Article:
Spurgeon at the Metropolitan Tabernacle: 365 Sermons - Saturday, August 10, 2013
A sermon for gleaners
‘Boaz commanded his young men, saying, Let her glean even among the sheaves, and reproach her not: and let fall also some of the handfuls of purpose for her, and leave them, that she may glean them, and rebuke her not.’ Ruth 2:15–16
Suggested Further Reading: Psalm 104:10–15
We are too apt to think that we are independent of the operations of the country, that our trade, our commerce, our manufactures, are sufficient to support us; forgetting all the while that in vain is yonder forest of masts unless the earth shall yield her fruit; in vain the emporium, the exchange, and the place of merchandise, unless the land be ploughed and harrowed, and at last yield to the husbandman his reward. I would that I could recall to your memories, you dwellers in the city, how much you depend upon the Lord God of the earth for your daily bread. Does your food fall like manna from the skies? Do you create it at the forge, or fashion it in the loom or on the wheel? Does it not come from the earth, and is it not the Lord who gives to the fertile womb of earth the power to yield its harvests? Does not the dew come from heaven, and the sunshine from above, and do these not bring to us our bread as well as to those who abide in the midst of the fields? Let us not forget this time of the harvest, nor be unthankful for the bounty of the wheatsheaf; let us not forget to plead with God that he would be pleased to give us suitable weather for the ingathering of the precious grain, and when it shall be ingathered, let us not sullenly keep silence, but with the toiling labourers who, well-pleased, behold the waving yellow crop, let us lift up the shout of harvest home, and thank the God who covers the valleys with corn, and crowns the year with his goodness.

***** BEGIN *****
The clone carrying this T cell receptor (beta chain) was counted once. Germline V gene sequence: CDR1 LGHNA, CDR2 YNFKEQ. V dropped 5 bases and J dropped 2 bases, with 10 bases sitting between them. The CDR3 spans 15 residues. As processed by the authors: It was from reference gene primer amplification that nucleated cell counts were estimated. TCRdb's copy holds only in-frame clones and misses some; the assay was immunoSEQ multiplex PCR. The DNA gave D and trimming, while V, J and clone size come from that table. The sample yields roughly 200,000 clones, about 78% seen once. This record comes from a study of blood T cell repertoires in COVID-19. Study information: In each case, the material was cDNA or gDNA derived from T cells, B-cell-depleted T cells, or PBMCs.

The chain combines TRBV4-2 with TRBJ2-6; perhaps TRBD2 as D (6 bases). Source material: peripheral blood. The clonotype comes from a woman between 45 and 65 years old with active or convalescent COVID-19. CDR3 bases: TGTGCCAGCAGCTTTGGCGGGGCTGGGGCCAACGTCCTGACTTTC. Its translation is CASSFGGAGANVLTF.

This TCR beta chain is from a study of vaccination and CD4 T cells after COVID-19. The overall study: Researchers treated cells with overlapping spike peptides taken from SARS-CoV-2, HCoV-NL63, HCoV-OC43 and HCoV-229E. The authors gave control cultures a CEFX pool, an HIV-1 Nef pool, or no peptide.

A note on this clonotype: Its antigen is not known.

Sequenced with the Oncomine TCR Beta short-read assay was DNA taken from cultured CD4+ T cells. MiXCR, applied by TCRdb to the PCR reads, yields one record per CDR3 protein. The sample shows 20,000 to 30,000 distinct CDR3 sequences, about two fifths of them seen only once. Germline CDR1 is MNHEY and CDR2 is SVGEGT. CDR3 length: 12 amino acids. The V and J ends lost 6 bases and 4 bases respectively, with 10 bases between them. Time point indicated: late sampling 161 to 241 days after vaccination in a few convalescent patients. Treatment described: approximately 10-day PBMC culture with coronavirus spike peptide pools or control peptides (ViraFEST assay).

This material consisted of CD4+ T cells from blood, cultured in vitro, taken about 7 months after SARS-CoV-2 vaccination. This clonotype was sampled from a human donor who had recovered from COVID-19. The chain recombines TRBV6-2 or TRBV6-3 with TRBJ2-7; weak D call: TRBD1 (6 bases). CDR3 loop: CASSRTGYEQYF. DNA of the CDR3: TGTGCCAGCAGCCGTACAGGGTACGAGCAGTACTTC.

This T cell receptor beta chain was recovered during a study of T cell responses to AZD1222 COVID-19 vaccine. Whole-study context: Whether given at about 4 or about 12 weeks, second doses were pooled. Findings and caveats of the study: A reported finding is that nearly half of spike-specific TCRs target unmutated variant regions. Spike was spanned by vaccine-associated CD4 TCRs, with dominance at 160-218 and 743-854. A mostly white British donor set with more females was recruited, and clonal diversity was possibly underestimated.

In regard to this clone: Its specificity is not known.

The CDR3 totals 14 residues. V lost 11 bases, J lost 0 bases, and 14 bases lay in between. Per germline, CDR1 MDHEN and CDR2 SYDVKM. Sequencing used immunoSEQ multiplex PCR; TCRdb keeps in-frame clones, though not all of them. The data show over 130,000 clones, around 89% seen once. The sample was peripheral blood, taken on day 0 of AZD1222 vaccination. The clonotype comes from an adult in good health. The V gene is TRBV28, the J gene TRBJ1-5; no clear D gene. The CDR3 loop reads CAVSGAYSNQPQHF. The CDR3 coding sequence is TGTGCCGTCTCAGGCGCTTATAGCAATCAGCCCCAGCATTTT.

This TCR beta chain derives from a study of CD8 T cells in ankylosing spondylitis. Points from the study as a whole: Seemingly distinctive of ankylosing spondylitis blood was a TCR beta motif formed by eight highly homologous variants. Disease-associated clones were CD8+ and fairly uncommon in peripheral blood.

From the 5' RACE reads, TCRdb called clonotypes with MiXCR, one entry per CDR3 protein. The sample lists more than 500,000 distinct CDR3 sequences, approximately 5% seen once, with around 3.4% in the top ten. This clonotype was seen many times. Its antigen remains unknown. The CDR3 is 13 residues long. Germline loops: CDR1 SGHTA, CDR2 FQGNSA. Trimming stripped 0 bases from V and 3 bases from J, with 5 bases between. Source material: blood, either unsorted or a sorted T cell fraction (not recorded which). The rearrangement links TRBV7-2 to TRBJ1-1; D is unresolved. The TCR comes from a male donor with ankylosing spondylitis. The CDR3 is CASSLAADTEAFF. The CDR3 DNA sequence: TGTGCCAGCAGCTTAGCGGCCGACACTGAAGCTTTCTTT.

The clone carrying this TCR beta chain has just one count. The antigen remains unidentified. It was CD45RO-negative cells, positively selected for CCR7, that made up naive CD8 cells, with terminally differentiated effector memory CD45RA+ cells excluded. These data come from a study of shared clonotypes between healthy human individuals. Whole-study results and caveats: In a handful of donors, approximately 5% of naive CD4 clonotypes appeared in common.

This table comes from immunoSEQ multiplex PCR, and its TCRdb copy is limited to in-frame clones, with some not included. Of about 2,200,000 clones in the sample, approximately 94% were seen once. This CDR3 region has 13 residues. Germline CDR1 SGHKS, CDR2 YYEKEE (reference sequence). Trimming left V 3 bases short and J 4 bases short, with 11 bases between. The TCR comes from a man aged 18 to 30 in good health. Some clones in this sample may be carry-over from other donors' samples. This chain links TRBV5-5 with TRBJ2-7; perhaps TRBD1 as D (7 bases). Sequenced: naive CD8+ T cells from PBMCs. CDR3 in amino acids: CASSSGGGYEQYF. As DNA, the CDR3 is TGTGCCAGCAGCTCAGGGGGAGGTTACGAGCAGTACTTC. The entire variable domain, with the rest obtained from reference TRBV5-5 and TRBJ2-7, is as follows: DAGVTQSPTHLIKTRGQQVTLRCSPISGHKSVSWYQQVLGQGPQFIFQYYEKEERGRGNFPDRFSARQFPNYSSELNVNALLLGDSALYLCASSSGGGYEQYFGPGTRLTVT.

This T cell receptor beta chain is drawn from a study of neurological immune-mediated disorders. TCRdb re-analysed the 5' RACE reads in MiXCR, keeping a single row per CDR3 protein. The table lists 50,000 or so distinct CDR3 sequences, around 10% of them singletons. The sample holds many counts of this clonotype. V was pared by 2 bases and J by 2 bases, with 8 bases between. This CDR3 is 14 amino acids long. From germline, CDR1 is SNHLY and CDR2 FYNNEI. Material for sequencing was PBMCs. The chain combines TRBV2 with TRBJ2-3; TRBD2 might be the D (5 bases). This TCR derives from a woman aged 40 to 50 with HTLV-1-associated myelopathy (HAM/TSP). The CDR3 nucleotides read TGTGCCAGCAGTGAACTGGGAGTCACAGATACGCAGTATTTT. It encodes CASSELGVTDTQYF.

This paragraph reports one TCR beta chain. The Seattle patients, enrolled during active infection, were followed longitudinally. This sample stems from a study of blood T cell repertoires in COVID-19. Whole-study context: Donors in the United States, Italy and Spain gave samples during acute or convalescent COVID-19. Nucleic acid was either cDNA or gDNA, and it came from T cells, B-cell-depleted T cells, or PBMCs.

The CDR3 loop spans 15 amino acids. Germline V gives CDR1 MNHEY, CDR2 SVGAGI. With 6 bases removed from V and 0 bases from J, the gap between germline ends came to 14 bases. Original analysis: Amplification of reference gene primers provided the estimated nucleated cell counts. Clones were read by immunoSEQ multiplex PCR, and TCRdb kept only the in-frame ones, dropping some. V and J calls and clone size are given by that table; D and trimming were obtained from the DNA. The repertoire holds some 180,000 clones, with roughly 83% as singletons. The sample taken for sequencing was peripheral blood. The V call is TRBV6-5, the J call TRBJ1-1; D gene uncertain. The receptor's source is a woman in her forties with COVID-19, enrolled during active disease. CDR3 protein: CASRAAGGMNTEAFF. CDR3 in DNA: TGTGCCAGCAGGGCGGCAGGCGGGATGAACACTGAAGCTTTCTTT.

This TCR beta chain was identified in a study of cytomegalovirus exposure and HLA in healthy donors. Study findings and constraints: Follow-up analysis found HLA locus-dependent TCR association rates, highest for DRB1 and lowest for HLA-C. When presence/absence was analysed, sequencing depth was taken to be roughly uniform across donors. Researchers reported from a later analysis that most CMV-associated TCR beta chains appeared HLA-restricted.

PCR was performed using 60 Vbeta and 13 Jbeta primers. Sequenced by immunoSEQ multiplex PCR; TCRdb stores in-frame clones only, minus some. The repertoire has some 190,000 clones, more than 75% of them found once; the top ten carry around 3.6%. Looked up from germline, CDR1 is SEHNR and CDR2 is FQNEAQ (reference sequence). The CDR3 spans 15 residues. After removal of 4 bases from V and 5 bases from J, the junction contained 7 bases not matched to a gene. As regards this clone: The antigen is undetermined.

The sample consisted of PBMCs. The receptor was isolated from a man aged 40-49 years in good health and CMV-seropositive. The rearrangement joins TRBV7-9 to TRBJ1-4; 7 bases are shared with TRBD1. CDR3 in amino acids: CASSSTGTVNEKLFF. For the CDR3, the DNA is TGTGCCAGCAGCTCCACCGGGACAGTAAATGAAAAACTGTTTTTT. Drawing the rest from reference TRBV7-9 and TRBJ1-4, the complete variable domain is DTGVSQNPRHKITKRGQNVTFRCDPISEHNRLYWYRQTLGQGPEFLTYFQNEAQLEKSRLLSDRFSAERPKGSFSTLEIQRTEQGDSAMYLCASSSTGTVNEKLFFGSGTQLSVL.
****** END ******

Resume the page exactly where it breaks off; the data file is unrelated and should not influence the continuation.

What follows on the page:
For meditation: Today there is a tendency for churches to regard Harvest Thanksgiving as an out-of-date tradition. When the children of Israel were about to enter the promised land, Moses told them all the material blessings that God had in store for them (Deuteronomy 8:7–10) and warned them to beware of taking God’s provision for granted once they had settled down (Deuteronomy 8:11–18). Do you need to think again?
Sermon no. 464
10 August (1862)
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